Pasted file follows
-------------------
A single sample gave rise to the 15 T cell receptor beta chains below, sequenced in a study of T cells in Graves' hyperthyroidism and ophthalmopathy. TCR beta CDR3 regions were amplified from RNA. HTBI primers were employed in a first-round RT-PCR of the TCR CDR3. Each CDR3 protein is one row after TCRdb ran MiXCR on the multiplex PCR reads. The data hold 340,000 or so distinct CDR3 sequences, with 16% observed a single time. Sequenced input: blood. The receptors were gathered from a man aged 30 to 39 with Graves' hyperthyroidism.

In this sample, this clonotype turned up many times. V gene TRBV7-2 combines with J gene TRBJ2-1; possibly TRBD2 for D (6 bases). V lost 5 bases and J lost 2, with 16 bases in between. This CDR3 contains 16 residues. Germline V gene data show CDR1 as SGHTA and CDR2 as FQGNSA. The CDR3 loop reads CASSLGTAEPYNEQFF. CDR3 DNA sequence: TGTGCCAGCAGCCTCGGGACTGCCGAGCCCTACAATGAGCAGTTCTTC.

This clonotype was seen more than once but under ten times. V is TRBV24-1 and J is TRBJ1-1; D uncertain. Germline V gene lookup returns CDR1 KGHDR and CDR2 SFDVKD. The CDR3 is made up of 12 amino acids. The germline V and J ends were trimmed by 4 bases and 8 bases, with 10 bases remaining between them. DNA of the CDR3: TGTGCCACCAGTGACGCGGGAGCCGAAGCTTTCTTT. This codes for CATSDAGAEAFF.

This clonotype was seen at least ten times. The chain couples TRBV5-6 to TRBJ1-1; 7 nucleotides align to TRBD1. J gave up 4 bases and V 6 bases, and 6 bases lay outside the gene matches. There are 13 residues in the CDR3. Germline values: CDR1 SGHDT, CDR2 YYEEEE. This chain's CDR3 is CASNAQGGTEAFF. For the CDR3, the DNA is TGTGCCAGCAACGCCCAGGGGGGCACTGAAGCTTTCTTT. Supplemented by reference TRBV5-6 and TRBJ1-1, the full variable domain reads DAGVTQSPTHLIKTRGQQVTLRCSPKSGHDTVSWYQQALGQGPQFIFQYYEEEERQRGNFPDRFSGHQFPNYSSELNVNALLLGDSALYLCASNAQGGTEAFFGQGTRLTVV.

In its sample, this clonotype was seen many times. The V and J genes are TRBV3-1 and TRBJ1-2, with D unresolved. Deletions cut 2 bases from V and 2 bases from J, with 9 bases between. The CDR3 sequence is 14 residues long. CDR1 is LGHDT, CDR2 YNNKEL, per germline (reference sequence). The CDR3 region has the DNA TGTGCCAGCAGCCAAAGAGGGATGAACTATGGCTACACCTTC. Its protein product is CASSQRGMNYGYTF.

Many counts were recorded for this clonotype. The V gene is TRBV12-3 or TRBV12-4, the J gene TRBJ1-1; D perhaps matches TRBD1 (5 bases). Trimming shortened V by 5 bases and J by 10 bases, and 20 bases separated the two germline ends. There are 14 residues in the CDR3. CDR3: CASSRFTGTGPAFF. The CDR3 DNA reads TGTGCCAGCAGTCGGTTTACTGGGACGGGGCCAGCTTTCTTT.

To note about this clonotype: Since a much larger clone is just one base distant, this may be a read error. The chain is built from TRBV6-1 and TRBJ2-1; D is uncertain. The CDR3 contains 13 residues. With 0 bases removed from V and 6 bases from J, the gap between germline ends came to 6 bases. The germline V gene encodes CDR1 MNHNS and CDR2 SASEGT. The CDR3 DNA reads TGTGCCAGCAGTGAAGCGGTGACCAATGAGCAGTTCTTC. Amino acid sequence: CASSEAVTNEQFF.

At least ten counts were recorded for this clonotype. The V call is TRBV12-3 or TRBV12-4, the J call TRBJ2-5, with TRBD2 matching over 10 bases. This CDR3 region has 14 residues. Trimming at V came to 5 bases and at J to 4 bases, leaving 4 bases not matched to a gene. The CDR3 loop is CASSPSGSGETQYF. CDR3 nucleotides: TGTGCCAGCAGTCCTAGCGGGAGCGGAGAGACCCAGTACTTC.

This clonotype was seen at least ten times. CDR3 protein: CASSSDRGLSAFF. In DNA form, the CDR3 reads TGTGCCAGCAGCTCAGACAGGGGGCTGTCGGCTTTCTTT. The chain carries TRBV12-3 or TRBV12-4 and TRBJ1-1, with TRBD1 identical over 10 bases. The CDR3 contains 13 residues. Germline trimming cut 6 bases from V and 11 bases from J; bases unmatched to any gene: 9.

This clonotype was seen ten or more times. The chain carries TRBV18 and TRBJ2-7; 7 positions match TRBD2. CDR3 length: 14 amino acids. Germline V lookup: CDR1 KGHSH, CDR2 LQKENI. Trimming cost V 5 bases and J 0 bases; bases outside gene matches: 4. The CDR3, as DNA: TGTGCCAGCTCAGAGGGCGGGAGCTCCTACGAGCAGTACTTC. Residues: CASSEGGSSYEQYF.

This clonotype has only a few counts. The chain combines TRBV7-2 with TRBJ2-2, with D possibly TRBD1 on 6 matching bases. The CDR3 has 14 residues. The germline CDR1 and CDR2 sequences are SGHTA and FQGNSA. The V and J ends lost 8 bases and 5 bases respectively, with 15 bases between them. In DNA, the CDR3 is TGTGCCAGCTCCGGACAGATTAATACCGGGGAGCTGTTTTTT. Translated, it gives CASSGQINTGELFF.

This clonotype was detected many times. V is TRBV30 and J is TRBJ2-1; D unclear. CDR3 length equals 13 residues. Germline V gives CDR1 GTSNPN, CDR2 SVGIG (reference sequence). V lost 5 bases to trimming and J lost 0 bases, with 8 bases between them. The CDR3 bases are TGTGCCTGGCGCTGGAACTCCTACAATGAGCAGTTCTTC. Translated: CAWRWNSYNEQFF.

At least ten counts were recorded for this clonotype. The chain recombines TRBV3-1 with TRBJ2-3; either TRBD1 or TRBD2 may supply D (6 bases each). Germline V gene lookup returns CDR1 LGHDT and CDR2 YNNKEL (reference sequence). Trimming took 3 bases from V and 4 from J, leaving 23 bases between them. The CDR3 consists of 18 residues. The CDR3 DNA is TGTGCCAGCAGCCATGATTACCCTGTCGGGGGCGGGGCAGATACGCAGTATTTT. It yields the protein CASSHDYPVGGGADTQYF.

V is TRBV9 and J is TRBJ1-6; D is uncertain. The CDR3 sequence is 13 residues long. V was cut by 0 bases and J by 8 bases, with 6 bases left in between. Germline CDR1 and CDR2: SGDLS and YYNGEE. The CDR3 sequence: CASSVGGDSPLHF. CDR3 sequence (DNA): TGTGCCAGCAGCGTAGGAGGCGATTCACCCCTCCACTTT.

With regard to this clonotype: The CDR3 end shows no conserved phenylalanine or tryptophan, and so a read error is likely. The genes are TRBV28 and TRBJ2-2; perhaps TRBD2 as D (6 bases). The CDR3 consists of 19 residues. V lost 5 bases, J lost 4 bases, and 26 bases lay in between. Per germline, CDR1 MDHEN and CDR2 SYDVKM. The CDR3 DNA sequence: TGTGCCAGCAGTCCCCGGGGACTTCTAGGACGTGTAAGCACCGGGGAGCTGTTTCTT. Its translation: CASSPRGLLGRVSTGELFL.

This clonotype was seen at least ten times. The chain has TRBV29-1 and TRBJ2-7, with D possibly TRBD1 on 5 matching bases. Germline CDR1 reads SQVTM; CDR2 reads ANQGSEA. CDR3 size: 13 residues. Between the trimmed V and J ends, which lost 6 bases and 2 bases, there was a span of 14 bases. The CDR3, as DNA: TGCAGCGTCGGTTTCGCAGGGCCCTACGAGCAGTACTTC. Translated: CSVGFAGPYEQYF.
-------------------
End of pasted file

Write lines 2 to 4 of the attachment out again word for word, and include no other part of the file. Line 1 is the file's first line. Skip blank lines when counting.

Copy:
In this sample, this clonotype turned up many times. V gene TRBV7-2 combines with J gene TRBJ2-1; possibly TRBD2 for D (6 bases). V lost 5 bases and J lost 2, with 16 bases in between. This CDR3 contains 16 residues. Germline V gene data show CDR1 as SGHTA and CDR2 as FQGNSA. The CDR3 loop reads CASSLGTAEPYNEQFF. CDR3 DNA sequence: TGTGCCAGCAGCCTCGGGACTGCCGAGCCCTACAATGAGCAGTTCTTC.

This clonotype was seen more than once but under ten times. V is TRBV24-1 and J is TRBJ1-1; D uncertain. Germline V gene lookup returns CDR1 KGHDR and CDR2 SFDVKD. The CDR3 is made up of 12 amino acids. The germline V and J ends were trimmed by 4 bases and 8 bases, with 10 bases remaining between them. DNA of the CDR3: TGTGCCACCAGTGACGCGGGAGCCGAAGCTTTCTTT. This codes for CATSDAGAEAFF.

This clonotype was seen at least ten times. The chain couples TRBV5-6 to TRBJ1-1; 7 nucleotides align to TRBD1. J gave up 4 bases and V 6 bases, and 6 bases lay outside the gene matches. There are 13 residues in the CDR3. Germline values: CDR1 SGHDT, CDR2 YYEEEE. This chain's CDR3 is CASNAQGGTEAFF. For the CDR3, the DNA is TGTGCCAGCAACGCCCAGGGGGGCACTGAAGCTTTCTTT. Supplemented by reference TRBV5-6 and TRBJ1-1, the full variable domain reads DAGVTQSPTHLIKTRGQQVTLRCSPKSGHDTVSWYQQALGQGPQFIFQYYEEEERQRGNFPDRFSGHQFPNYSSELNVNALLLGDSALYLCASNAQGGTEAFFGQGTRLTVV.